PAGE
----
This one is definitely one of the more vague items on this list. Calling the icons “adaptive” doesn’t really describe all that well anything that app icons do on the Pixel. My first thought was app icon shortcuts, but that feature is included in Android 7.1.1 — which is already rolling out to phones like the Axon 7.

So I think that what this person is referring to is dynamically changing icons, a feature that’s currently included with the Pixel via the Pixel Launcher. Assumably, whatever launcher that succeeds the Google Now Launcher, will include this feature. Interestingly, we were also told at one point earlier this year that the Google Now Launcher (or equivalent) could actually be baked into all Android O builds.

• Lots of improvements to MediaRecorder API.

The MediaRecorder API basically allows apps to capture audio and video and save that data to persistent storage, and apparently Android O is bringing some improvements in this area. We have no real speculation of value to add to this detail, but improvements here are definitely welcome.

On a related note, however, Google has long been making improvements in the area of audio latency, an area in which iOS devices have long been reigning champion. One of the biggest jumps forward we saw was a couple years ago was with the launch of the Nexus 5X and Nexus 6P.

• Tons of enterprise stuff.

I’m not going to try to speculate what “tons of stuff” means here. But enterprise features are something that Google has been adding to Android for several years, so bringing features to stock Android that will allow Google to go head-to-head with Samsung’s Knox is not exactly something that would be hard to guess.

Rumors on 9to5Google Community

To make clear the lower confidence we have in this information, we’ve decided to share it here in the 9to5Google Community section. This is the medium by which we will be sharing unconfirmed rumors going forward. If our confidence increases, they will be promoted to a full report on 9to5Google.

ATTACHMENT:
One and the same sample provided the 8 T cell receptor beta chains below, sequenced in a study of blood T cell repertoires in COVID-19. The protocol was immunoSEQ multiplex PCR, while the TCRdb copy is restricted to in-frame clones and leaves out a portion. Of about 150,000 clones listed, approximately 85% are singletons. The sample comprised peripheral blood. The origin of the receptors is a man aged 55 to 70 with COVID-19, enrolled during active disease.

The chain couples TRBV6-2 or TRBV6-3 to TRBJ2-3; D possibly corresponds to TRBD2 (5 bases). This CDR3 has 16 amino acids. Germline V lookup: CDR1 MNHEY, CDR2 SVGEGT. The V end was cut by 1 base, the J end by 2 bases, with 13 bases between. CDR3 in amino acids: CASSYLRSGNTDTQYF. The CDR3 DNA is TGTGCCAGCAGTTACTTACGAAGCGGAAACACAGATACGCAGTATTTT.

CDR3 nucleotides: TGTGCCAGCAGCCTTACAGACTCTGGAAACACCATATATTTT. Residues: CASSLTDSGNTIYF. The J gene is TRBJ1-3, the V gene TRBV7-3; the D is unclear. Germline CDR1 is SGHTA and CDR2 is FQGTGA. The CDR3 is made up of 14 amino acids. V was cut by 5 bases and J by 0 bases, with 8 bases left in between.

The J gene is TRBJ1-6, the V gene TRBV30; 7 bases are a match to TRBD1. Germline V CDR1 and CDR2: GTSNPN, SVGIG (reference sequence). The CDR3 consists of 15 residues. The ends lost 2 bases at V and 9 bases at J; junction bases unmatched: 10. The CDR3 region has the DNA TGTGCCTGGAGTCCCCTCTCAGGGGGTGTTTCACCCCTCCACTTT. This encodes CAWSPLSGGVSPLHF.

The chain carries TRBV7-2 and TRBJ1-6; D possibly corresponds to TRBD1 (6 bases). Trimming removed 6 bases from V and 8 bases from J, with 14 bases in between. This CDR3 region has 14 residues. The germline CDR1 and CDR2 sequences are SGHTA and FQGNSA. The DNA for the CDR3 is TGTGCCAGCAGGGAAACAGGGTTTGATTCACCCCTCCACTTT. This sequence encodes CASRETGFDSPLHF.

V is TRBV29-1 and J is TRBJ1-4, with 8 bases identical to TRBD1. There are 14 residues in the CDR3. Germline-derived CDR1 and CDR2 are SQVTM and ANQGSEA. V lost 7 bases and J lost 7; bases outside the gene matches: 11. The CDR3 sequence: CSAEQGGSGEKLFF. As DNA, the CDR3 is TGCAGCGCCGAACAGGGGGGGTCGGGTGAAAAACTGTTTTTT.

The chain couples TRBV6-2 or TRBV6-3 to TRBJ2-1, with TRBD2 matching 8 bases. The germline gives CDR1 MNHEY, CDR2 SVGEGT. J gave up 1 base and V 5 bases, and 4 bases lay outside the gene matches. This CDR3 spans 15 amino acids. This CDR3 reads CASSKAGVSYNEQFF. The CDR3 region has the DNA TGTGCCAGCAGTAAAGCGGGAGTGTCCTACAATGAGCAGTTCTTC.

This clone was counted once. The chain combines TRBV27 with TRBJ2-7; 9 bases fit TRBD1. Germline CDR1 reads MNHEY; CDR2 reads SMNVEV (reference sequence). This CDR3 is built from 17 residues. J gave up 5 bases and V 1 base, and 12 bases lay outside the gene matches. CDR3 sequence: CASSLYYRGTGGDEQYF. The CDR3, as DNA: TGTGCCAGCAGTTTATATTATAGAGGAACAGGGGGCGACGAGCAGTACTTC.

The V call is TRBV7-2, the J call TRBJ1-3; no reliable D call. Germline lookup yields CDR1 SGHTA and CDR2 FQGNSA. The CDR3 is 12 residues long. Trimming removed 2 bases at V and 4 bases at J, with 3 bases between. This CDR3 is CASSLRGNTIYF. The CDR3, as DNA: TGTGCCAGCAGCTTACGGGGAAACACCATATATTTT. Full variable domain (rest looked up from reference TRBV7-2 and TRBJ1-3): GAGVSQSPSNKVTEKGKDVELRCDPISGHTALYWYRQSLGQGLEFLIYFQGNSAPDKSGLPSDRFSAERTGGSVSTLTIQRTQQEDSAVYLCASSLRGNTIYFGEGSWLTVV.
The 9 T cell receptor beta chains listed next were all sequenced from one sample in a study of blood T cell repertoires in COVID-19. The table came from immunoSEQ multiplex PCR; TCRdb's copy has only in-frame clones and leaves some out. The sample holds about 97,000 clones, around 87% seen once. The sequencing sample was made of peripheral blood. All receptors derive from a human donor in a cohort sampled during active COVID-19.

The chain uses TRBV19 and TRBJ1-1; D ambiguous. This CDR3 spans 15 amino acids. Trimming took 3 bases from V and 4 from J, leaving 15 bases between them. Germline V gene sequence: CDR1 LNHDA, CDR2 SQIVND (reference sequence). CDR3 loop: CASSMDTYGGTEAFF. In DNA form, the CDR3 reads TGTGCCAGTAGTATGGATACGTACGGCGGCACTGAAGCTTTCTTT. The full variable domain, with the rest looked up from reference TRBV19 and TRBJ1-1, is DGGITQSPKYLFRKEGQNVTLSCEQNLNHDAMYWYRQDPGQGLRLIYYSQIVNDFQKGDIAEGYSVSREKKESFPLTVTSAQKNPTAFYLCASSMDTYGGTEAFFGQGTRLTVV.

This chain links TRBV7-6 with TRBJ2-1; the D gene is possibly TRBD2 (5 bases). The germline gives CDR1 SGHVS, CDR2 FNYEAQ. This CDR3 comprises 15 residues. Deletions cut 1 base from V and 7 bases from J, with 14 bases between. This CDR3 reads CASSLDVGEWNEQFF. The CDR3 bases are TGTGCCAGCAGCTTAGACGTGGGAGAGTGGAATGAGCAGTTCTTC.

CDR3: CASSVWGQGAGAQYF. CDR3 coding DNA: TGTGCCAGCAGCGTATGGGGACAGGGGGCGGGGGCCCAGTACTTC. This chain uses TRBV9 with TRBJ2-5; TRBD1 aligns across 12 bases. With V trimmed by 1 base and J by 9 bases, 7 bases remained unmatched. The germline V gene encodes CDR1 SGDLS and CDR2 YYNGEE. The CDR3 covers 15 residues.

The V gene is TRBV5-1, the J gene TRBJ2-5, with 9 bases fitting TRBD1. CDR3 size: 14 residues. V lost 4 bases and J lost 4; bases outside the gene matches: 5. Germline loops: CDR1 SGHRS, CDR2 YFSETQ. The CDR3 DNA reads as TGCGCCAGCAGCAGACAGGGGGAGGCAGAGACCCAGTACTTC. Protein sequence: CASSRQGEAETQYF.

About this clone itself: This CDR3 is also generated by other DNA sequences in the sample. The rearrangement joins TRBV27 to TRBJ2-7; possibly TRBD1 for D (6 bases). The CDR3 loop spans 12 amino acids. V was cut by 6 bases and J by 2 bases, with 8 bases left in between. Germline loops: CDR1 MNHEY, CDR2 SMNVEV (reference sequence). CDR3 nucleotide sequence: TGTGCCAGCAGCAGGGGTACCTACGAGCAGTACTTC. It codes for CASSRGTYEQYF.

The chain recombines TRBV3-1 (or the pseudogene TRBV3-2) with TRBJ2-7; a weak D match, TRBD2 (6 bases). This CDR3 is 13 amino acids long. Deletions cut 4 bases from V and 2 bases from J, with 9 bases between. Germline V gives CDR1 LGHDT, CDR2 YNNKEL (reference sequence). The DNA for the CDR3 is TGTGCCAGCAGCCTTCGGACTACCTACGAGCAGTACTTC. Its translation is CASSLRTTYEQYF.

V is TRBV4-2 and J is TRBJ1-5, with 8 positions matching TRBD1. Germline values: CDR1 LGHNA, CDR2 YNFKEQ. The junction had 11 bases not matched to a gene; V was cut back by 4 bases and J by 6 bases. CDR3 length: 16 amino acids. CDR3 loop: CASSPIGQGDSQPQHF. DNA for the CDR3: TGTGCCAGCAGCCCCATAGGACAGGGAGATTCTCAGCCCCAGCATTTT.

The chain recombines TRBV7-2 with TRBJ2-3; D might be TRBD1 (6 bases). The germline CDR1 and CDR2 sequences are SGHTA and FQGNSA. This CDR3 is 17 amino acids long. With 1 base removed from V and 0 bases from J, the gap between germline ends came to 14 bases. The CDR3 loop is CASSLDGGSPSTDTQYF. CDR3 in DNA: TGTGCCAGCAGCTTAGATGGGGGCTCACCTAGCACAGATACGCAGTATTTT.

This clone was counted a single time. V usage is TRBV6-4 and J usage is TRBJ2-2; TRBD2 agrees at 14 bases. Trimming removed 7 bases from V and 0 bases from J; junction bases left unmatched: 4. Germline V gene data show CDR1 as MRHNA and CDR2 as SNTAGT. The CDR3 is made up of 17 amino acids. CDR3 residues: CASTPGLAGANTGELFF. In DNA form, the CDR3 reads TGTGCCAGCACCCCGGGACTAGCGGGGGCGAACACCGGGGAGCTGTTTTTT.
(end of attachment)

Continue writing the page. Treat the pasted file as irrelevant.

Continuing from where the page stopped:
We stand by the information in this post as being an accurate and honest representation of what we were told, but can’t guarantee it will remain reliable. We will also be providing a 1-10 confidence score for these rumors based on a variety of factors (including timing, source, and the context of the information provided).

Confidence score: 7/10

We haven’t yet been able to confirm these details with multiple sources, and that alone gives this rumor a significant downgrade. We also obtained this information second hand, although we’re fairly confident based on information we’ve received (that we haven’t published) that the original source is in a position to know these details. Finally, there’s the possibility that at this stage in development, Google still hasn’t decided on the software’s final feature set and things could change.

That said, we give this rumor a score of 7 out of 10 because the information comes from a source that has provided primary source documentation in the past that we’re fairly confident is legitimate. In other words, while we can’t assure you beyond a shadow of a doubt that these will be the features that Android O ships with later this year, we can say with high confidence that the person who provided these details is aware of its development.

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(Tipsters, if you’re reading this and can help improve (or disprove) our confidence score, or provide more details, feel free to send us an anonymous encrypted email – we’d love to talk. )